Hiddenness is one of the fundamental characteristics of the gospel, because God reveals himself only to those who seek him.
One of the most prominent themes in the book of Matthew is that of hiddenness: Even though the truth of the gospel is available to all who will hear, it is at the same time hidden. In fact, most people who encounter the gospel ultimately miss it.
In two of the shortest parables in Scripture, Jesus teaches about the gospel’s hiddenness, pointing out that finding the kingdom of God is like finding something of such incredible value that you’d gladly leave everything else behind to get it:
“The kingdom of heaven is like treasure, buried in a field, that a man found and reburied. Then in his joy he goes and sells everything he has and buys that field. Again, the kingdom of heaven is like a merchant in search of fine pearls. When he found one priceless pearl, he went and sold everything he had and bought it” (Matt. 13:44–46).
The Bible presents this theme in a number of ways:
1. The glory of Jesus was hidden in an earthly body.
The Son of God—who designed the oceans, the stars, the nucleus of the atom and the complexity of the human brain—was born into the world through the messy process of childbirth. He grew up among the poorest of the poor. He dressed in ordinary clothes, ate ordinary food, and his feet and back got sore after standing all day, just like the rest of us. He never led an army, won an election or got an award.
For those reasons, many people missed him.
But that was intentional. You see, had God come in power and physical beauty, he would have attracted people who only wanted to use him to get those things for themselves. He hid his power in an earthly disguise by design so that only those pure of heart would perceive him (Matt. 5:8).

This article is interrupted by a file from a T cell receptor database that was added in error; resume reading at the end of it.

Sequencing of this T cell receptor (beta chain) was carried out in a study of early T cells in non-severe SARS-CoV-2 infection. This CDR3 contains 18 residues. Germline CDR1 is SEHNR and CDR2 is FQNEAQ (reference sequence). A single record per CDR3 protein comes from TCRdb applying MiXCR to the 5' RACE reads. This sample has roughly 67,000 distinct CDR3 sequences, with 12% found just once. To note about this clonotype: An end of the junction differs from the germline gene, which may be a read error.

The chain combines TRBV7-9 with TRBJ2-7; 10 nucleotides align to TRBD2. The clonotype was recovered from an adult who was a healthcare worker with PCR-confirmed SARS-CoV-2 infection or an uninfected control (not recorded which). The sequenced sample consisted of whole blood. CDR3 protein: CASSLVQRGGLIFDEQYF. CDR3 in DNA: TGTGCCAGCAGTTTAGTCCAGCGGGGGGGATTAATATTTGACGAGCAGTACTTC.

Remember that scene at the end of Indiana Jones and the Last Crusade where they are trying to pick out which cup was the actual holy grail? The first guy, who was on a treasure hunt, has his partner choose a royal-looking, golden cup studded with diamonds: “It certainly is the cup of the King of Kings,” he says. But when he takes a drink from it, instead of giving him life, it makes him age 100 years in an instant, and he crumbles into dust and blows away. And the guardian knight memorably says, “He chose … poorly.”
Then, Indiana Jones, ever the erudite theologian, who wasn’t seeking treasure but trying to save Sean Connery—I mean, his dad—who was dying of a gunshot wound, picks out the very plain-looking cup and says, “That’s the cup of a carpenter.” And when he drinks from it, it gives life.
I wouldn’t normally say that Indiana Jones movies are great places to learn theology, but that’s not bad. Like the rough and plain cup, God hid his power and glory in a plain-looking package.
2. The power of the gospel is hidden in its simplicity.
The gospel message is not impressive on the surface. Its form—a preached word that we can set aside, argue with, even ignore—is mundane. Parables about birds and seeds are not the vehicle you’d expect to contain divine truth. But don’t let the form fool you—in these words are the very power of God.